Arrest leads to renewed criticism of refugee policy
Word that a Syrian refugee was charged with six counts of sexual assault in Edmonton quickly led to social media backlash Wednesday, from some who oppose Canada’s refugee plan.
Soleimen Soleimen Hajj, a Syrian refugee and father of six, was charged following an incident at the West Edmonton Mall World Waterpark over the weekend. His arrest led to a heated debate over immigration policy in Canada.
When the Liberal government announced in November 2015 it would fast-track the resettlement of 25,000 Syrian refugees, there was opposition. Some questioned the vetting process for newcomers, saying the government was taking shortcuts on screening.
At the time, Saskatchewan Premier Brad Wall penned a letter citing settlement and security concerns expressed by other politicians. He didn’t call for the country’s borders to be closed, but suggested the relocation process be slowed in the wake of attacks in Paris on a music hall, stadium and restaurants.
“I’m concerned that the current date-driven plan could severely undermine the refugee screening process,” Wall wrote in a letter to the prime minister.
Fast forward to 2017, and Hajj’s arrest has reignited the debate.
“We need a better screening process for people entering Canada. This current system is clearly isn’t working,” wrote one user on Global Edmonton’s Facebook page.
“Thanks a lot for opening the doors Trudeau,” said another.
“This is exactly what happens with foreign refugees being allowed into our country wholesale without proper vetting,” said another.
And another: “That’s it! Build a wall!”
Those who work with refugees to help them settle and integrate into their new homes called those reactions simplistic and unfair.
“Instead of seeing this and it being a call to action regarding violence against women, people are using it to make it call to action against immigration, which is a travesty,” said Erick Ambtman with the Edmonton Mennonite Centre for Newcomers.
“The amount of ignorance and confusion is just, it’s hard to know what to make of it,” said Mustafa Farooq, with the Alberta Muslim Public Affairs Council.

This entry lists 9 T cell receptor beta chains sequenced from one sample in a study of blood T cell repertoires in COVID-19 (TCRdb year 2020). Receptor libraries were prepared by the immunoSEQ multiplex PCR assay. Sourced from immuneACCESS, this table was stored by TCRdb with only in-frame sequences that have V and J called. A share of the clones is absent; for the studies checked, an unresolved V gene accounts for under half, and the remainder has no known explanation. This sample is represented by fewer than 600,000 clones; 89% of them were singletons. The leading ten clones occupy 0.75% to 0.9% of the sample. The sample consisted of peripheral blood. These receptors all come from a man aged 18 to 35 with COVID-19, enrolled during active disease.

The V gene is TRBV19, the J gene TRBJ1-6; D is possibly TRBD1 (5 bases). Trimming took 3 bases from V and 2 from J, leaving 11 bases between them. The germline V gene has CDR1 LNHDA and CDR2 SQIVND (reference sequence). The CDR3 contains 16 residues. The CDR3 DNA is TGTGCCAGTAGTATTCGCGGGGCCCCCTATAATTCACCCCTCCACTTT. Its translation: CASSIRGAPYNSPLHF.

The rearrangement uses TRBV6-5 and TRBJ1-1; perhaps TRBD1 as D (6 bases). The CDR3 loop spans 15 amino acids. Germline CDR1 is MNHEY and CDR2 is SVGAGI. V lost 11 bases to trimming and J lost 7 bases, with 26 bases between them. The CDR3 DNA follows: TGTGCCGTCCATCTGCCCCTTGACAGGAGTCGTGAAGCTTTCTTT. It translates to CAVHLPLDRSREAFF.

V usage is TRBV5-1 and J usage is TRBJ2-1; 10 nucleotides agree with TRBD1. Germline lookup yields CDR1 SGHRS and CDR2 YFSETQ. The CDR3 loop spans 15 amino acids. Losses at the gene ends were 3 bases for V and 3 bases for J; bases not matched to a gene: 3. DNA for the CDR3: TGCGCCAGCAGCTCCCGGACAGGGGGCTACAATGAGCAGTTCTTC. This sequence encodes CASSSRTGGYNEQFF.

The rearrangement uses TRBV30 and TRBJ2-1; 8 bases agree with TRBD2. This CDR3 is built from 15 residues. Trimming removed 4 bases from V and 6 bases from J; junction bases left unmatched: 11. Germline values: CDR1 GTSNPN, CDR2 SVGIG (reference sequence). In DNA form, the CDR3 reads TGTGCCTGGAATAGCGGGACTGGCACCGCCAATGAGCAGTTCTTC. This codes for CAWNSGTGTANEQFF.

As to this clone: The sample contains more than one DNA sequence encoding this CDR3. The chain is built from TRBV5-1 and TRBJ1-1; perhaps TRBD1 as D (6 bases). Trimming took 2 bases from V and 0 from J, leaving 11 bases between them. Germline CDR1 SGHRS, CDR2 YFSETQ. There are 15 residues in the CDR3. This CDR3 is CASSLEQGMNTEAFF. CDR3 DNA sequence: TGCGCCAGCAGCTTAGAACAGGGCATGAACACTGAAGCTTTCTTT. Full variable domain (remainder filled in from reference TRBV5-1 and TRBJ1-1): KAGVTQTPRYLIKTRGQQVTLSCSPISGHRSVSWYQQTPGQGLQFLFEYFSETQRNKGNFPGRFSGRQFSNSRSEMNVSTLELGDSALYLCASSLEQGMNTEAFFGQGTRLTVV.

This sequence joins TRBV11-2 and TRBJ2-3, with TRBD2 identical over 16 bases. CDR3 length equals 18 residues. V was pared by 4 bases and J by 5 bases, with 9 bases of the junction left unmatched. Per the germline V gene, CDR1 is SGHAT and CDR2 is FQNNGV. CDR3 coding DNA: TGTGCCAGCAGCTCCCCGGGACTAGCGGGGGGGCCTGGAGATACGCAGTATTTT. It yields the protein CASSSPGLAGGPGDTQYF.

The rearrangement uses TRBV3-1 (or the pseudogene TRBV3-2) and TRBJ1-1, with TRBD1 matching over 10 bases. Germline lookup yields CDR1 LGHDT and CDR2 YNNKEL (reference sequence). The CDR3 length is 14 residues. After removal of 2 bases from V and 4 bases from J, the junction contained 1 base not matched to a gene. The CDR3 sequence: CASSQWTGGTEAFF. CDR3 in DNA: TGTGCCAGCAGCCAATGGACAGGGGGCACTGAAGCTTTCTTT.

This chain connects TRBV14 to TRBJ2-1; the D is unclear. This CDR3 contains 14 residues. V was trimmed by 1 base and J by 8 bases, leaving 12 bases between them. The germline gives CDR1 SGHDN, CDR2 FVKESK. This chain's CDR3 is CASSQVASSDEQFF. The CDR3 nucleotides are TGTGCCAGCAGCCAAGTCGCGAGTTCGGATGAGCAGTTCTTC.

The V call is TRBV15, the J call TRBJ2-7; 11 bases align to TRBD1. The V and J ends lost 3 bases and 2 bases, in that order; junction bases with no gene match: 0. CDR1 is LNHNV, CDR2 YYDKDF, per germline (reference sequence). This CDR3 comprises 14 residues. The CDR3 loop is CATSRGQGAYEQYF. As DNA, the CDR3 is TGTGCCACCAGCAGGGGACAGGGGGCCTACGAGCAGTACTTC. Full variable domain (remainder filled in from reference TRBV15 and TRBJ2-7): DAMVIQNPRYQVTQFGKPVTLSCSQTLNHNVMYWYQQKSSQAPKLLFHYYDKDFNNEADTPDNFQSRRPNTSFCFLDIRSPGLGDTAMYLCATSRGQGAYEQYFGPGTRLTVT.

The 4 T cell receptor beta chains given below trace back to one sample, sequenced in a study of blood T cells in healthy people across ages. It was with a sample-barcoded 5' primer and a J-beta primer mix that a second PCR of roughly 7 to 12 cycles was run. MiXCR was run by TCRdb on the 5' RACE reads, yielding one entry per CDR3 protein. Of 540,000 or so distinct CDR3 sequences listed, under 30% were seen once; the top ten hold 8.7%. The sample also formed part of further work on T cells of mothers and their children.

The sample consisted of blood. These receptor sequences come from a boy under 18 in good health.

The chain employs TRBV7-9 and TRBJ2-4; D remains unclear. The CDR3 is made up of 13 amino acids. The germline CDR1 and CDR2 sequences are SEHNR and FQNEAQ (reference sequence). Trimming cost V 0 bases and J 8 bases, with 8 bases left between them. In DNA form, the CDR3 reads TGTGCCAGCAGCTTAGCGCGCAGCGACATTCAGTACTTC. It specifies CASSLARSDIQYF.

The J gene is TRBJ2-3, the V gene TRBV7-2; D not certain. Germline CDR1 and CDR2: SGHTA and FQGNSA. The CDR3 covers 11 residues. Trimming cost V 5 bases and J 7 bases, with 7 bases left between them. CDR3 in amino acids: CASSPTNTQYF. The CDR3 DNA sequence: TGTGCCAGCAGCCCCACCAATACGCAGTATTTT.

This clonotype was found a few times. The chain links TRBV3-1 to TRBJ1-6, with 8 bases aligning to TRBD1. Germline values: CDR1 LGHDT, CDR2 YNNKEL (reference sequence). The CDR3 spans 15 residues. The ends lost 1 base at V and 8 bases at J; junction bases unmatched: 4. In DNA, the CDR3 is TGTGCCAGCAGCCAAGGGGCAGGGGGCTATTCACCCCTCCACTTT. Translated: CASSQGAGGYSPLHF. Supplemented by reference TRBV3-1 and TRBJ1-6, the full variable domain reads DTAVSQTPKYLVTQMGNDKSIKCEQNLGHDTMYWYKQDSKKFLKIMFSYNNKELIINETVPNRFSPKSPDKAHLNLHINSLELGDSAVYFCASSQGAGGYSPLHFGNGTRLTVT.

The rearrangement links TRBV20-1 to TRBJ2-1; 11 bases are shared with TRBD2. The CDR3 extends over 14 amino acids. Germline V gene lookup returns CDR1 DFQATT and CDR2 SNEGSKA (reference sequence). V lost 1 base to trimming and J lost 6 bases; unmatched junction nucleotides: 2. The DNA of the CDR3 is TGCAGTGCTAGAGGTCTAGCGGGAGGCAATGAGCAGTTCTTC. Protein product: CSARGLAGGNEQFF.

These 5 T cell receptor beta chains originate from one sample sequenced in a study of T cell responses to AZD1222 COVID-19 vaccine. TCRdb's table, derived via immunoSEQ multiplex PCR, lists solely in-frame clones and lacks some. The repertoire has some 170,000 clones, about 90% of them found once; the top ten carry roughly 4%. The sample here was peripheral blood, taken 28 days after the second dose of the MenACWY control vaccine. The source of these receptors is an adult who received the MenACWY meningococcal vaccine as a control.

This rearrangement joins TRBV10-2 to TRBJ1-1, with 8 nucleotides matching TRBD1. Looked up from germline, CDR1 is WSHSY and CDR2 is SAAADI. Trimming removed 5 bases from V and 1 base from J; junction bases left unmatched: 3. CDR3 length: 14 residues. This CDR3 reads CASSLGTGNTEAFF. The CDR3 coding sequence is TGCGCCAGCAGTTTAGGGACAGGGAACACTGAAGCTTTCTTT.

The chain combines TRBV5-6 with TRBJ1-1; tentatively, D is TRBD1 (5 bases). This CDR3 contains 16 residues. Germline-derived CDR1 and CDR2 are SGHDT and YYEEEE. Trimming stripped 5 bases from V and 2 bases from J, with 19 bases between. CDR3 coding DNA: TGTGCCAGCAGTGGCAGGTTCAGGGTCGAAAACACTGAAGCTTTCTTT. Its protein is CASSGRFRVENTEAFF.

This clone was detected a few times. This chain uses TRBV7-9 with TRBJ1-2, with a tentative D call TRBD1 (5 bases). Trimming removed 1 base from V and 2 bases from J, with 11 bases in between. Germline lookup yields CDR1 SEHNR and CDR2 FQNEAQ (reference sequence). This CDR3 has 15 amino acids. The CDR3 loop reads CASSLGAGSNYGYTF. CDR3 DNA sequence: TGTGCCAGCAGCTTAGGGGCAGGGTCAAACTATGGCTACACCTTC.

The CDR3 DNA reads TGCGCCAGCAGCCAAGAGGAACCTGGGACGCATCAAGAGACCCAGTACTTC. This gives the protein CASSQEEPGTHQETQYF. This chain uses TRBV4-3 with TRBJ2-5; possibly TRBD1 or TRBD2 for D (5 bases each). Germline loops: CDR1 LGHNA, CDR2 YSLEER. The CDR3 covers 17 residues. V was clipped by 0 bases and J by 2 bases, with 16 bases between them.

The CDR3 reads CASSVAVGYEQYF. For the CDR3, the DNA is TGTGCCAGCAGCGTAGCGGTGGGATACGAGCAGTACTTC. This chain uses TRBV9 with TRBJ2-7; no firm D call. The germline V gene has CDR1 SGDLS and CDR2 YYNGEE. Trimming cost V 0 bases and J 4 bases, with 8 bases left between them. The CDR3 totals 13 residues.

“Just statistically so bizarre. We’ve had tens of thousands of refugees settle in Canada and this is the first instance we’ve heard.”
Both men said the backlash of comments can be traumatizing for others who have sought refuge in Canada.
“People are horrified that a member that came with them – that this person was amongst them – I think they’re as upset as anybody,” Ambtman said. “There’s people who are publicly now pointing the finger at them as well, which is unfair to label people with the same brush.”
Farooq and Ambtman said this is not the time to be focusing on politics but rather on the incident and the victims.
“It’s actually pretty disturbing to me that a number of young girls were so horrifically assaulted and the immediate attempt is to try to say, ‘well, guess what? This proves the political soap box I’m standing on,'” Farooq said. “I think that Canadians are smarter than this. I think that Canadians have rejected dog-whistle politics.”
“I think the rhetoric is bad,” Ambtman said. “I do think it’s a vocal minority but it’s now a minority that has found a podium and is essentially preying on a travesty instead of talking about the victims.
“I hope it doesn’t shift the public policy debate at all. We have Canadian values. One incident shouldn’t cause us to question a long history of bringing refugees or the policy around being a welcoming community.”
Hajj was also charged with six counts of sexual interference.
If convicted, he could be deported back to a refugee camp.
With files from Fletcher Kent, Global News.
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